This stage will be followed by latent phase wherein patients do not have any symptoms. The latent phase may extend from several months to around 20 years. The lack of symptoms does not indicate that the infection has resolved or stagnated. There is a gradual progression towards AIDS and the decline of the CD4 T-cell count and rise of the viral load (amount of virus particles in the blood) indicates this progression.
AIDS is characterized by generalized symptoms like :
- recurrent fever with chills
- unexplained diarrhea lasting more than one month
- unintentional weight loss
These symptoms are non-specific meaning that it does not clearly indicate that a person has AIDS and can be seen with several other disease including other types of infections and cancer. AIDS patients also suffer from a wide variety of opportunistic infections, the symptoms of which are more specific. AIDS defining illnesses include :
- Candidiasis (thrush) of the esophagus
- Cerebral lymphoma, primary
- Coccidiodomycosis, extrapulmonary
- Cryptococcal meningitis
- CNS toxoplasmosi
- Cytomegalovirus (CMV) infection (retinitis, colitis and/or other organs)
- Dementia, HIV associated
- Mycobacterium avium intracellulare, disseminated
- Histoplasmosis, extrapulmonary
- Invasive cervical cancer
- Kaposi sarcoma
- Leukoencephalopathy, progressive multifocal
- Non-Hodgkin lymphoma
- Pneumocystis pneumonia
- Salmonella bacteremia, recurrent non-typhoidal
- Tuberculosis, pulmonary (lung) or extrapulmonary
- Wasting (cachexia), HIV associated
What does AIDS look like?
There is no specific appearance of AIDS. Some AIDS patients may appear otherwise healthy while others are severely ill. Even the presence of AIDS-defining illnesses is not always a sign of HIV and AIDS. Many of these infections and cancers categorized as AIDS-defining illnesses can occur in a person without HIV (HIV seronegative) but it is often uncommon in these individuals. Therefore these illnesses can only be considered as AIDS-defining illnesses when a person has already been tested and diagnosed with HIV.
Similarly, a person living with HIV who looks healthy should not assume that the AIDS stage has not as yet been reached. Frequent immune monitoring is necessary. Once the CD4 count drops to levels below 200 cells/mm3, an HIV positive person has AIDS irrespective of how they look or whether they have opportunistic infections and HIV cancers. Therefore it is important that opportunistic infections and cancers particularly of the skin and eye should not be assumed to be a feature of AIDS without proper medical assessment.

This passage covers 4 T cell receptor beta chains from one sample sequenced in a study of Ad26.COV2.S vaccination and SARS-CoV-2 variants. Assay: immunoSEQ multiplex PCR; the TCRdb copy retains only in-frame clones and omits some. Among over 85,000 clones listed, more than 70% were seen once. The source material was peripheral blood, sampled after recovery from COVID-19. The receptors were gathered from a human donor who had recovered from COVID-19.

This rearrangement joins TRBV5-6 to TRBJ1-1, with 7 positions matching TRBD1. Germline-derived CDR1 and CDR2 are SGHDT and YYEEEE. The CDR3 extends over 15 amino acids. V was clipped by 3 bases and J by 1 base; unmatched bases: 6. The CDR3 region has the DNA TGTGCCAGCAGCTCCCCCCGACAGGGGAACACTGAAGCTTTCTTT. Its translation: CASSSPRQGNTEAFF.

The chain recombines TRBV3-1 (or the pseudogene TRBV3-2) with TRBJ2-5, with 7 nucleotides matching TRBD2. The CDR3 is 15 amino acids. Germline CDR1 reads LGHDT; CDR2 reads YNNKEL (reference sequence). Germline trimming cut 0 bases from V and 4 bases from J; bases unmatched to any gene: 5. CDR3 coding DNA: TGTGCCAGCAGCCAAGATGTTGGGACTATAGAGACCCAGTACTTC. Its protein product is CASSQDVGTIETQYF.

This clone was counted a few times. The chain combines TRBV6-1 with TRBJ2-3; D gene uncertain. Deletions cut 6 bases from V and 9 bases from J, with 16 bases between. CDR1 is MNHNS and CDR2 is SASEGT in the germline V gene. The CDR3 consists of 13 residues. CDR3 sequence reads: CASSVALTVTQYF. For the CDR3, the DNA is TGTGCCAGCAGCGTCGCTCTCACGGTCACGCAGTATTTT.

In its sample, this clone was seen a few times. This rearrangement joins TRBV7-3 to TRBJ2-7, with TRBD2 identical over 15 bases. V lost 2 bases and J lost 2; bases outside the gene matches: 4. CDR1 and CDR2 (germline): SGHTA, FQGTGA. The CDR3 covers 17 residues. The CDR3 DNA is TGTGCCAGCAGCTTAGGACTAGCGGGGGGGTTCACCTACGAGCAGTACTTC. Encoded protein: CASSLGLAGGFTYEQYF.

Screening for HIV infection is done by ELISA test and the confirmation is usually done by the Western Blot test. Treatment is generally based on the CD4 cell count. Viral RNA load in the blood is also tested in some patients to monitor the progression of the disease by the multiplication of the virus over time.
The treatment of HIV infected patients is initiated when the CD4 lymphocyte counts fall below 200 cells/mm3 although newer guidelines advocate commencing treatment at levels below 350 cells/mm3. There is no treatment that can completely cure AIDS at present although virus-combating drugs known as antiretrovirals (ARVs) has helped increase the lifespan of AIDS patients. Treatment is aimed at :
- suppressing the virus
- reducing the viral load
- increasing the CD4 count above 200
- reducing opportunistic infections
The treatment of AIDS is usually using combination therapy against the virus referred to as ‘highly active antiretroviral therapy’ (HAART). This therapy includes combination of :
- one of the protease inhibitors (like ritonavir, lopinavir etc) or one of the non-nucleoside reverse transcriptase inhibitor (like efaviranz, nevirapine), and
- two nucleoside reverse transcriptase inhibitor (like zidovudine, lamivudine)
Newer drugs like entry inhibitors or HIV integrase inhibitors may also be included in the combination therapy. Other main aspects of treatment of AIDS patients is prophylaxis against opportunistic infections and treatment of complications related to HIV.
Article reviewed by Dr. Greg. Last updated on April 18, 2012